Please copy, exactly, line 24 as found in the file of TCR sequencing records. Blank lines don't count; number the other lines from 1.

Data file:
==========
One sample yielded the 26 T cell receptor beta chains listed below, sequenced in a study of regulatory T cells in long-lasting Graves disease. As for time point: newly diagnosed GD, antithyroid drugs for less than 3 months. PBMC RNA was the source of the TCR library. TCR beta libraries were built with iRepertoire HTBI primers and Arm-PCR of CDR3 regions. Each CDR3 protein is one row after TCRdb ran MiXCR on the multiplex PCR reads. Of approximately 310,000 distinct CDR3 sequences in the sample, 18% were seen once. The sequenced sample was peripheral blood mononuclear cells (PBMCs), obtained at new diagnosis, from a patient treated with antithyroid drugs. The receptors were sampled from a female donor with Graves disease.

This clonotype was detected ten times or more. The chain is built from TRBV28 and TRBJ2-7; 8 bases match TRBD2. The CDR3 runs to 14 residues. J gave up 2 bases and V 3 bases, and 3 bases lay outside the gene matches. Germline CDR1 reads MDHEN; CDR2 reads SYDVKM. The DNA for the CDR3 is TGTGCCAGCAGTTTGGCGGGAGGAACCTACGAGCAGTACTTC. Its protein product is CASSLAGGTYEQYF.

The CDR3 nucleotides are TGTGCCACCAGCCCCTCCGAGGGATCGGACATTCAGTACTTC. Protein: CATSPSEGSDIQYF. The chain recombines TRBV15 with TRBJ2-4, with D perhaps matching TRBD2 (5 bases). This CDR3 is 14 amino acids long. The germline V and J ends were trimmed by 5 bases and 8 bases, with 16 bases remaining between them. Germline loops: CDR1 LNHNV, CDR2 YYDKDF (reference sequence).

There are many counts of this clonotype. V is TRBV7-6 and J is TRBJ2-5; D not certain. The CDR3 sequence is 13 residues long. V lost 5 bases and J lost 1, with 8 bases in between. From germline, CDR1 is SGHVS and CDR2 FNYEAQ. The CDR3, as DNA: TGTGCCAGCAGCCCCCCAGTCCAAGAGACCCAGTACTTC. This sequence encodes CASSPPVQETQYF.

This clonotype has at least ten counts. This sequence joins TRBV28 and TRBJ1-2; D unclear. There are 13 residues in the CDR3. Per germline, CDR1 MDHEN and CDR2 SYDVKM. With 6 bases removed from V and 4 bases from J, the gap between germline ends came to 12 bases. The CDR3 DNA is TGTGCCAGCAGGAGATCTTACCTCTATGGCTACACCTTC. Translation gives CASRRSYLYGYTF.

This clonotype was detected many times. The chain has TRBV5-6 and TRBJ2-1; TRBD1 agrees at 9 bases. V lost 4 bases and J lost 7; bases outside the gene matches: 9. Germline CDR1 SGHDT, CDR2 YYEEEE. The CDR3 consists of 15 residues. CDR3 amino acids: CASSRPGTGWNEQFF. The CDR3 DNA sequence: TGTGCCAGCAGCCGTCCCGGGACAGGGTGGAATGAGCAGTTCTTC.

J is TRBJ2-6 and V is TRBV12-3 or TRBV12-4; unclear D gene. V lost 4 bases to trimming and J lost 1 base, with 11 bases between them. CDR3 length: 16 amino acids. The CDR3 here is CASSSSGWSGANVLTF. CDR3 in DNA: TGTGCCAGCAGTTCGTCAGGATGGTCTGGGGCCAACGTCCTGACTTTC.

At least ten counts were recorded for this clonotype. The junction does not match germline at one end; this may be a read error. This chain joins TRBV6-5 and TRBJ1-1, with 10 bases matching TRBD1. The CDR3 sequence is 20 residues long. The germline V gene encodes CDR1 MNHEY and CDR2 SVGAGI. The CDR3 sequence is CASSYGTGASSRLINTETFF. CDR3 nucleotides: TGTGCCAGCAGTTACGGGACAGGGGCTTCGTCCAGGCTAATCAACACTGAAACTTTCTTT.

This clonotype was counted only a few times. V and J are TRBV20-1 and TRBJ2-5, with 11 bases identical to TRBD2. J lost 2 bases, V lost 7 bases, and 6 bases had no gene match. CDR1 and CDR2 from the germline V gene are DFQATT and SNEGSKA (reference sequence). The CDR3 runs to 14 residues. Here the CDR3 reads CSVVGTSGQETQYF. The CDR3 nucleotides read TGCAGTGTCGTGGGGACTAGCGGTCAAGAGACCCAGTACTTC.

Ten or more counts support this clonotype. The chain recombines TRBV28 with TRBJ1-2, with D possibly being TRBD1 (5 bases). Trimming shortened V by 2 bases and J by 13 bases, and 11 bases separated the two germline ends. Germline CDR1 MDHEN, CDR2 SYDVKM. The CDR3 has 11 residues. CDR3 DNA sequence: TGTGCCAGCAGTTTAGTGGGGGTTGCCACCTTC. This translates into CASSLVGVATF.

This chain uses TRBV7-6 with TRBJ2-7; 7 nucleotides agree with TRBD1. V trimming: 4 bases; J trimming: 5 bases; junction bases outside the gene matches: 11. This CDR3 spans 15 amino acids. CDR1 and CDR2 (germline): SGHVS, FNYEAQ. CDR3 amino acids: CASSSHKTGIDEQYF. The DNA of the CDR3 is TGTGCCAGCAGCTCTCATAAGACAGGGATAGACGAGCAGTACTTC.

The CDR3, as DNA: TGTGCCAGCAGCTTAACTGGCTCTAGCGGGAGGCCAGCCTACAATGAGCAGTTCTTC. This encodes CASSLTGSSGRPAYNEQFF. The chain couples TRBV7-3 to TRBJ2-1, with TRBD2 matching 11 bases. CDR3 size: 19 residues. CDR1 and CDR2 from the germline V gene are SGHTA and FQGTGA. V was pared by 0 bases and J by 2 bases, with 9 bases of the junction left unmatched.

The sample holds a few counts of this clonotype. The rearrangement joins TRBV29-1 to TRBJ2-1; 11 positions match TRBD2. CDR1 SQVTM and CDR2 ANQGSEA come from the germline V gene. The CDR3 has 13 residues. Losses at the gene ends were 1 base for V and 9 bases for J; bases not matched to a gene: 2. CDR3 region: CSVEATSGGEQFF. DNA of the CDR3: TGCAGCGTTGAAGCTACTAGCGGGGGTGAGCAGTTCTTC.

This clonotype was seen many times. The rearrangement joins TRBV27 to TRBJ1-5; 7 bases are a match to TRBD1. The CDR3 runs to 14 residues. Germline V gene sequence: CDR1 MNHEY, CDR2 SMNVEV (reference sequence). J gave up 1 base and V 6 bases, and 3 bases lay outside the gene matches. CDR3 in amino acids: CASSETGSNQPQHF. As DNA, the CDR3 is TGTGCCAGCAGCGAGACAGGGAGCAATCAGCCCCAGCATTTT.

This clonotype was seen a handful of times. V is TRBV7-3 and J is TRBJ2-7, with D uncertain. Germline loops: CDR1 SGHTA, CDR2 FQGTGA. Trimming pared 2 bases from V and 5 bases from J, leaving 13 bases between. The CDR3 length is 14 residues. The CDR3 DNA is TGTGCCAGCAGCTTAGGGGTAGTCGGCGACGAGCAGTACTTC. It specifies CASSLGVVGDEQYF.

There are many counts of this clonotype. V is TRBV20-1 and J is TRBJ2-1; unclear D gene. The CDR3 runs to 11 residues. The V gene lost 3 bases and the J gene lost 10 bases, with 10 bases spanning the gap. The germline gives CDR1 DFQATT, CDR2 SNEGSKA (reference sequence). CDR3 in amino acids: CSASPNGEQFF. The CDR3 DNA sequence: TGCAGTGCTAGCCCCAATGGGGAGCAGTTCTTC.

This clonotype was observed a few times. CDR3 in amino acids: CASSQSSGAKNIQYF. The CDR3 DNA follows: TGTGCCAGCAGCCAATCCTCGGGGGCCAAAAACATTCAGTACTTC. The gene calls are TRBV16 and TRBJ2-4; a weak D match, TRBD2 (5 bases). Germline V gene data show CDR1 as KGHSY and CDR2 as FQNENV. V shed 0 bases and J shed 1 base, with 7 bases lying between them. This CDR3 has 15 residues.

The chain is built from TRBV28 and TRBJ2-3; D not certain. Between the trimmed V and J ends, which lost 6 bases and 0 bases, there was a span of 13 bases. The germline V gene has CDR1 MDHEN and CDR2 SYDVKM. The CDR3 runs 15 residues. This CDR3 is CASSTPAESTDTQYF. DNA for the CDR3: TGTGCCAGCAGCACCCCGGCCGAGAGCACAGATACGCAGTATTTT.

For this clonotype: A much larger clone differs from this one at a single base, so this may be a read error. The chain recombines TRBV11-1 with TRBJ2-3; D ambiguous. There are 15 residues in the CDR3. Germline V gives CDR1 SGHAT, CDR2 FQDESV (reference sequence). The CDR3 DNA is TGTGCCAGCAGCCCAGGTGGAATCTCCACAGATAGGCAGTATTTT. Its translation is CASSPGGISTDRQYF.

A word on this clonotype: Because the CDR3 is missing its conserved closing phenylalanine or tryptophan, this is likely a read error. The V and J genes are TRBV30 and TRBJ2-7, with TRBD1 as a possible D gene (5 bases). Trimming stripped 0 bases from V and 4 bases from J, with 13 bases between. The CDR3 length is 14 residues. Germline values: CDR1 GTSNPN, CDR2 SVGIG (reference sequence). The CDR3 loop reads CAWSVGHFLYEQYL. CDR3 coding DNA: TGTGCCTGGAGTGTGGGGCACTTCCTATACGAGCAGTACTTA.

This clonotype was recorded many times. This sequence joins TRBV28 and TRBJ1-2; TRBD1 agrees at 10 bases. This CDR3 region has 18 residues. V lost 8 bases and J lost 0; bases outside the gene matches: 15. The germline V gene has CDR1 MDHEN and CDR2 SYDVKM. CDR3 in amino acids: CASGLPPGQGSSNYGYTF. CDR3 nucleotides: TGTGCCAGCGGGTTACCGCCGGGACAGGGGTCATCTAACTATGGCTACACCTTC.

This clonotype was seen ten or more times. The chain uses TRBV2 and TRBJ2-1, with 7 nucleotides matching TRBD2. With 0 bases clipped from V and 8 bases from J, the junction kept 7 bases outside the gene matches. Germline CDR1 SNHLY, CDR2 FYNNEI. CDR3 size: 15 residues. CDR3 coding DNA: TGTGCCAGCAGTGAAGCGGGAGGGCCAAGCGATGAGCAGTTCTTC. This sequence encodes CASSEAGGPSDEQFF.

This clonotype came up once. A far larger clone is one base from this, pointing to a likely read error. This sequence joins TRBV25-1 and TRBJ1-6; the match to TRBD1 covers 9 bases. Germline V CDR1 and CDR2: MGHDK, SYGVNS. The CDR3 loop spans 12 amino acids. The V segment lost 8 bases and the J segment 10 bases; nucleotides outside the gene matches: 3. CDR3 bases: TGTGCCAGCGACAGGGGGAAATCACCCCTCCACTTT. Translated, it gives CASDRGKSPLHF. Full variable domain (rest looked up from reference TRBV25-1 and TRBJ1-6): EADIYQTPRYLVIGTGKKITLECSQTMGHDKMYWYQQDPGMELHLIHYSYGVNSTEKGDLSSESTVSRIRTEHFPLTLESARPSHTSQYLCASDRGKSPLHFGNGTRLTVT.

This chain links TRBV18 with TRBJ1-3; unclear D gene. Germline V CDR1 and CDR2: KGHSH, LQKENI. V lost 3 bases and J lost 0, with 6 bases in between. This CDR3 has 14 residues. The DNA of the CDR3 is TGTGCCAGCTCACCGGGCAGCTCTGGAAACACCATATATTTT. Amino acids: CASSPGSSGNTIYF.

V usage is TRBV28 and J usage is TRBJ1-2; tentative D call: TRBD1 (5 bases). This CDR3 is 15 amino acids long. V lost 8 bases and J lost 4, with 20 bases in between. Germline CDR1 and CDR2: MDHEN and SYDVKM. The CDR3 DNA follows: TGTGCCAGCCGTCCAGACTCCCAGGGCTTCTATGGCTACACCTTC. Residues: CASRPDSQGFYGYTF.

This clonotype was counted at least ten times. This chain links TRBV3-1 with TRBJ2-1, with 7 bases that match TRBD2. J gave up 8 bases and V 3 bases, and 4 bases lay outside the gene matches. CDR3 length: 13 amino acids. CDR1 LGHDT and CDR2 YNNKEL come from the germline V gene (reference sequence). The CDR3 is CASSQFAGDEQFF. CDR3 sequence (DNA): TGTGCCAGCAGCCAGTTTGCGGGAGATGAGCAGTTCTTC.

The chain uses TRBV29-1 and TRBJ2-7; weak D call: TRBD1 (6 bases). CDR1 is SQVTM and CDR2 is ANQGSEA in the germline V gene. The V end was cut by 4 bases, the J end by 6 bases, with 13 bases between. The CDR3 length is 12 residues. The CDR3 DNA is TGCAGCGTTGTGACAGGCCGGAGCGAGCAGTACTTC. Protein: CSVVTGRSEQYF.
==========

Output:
This chain links TRBV18 with TRBJ1-3; unclear D gene. Germline V CDR1 and CDR2: KGHSH, LQKENI. V lost 3 bases and J lost 0, with 6 bases in between. This CDR3 has 14 residues. The DNA of the CDR3 is TGTGCCAGCTCACCGGGCAGCTCTGGAAACACCATATATTTT. Amino acids: CASSPGSSGNTIYF.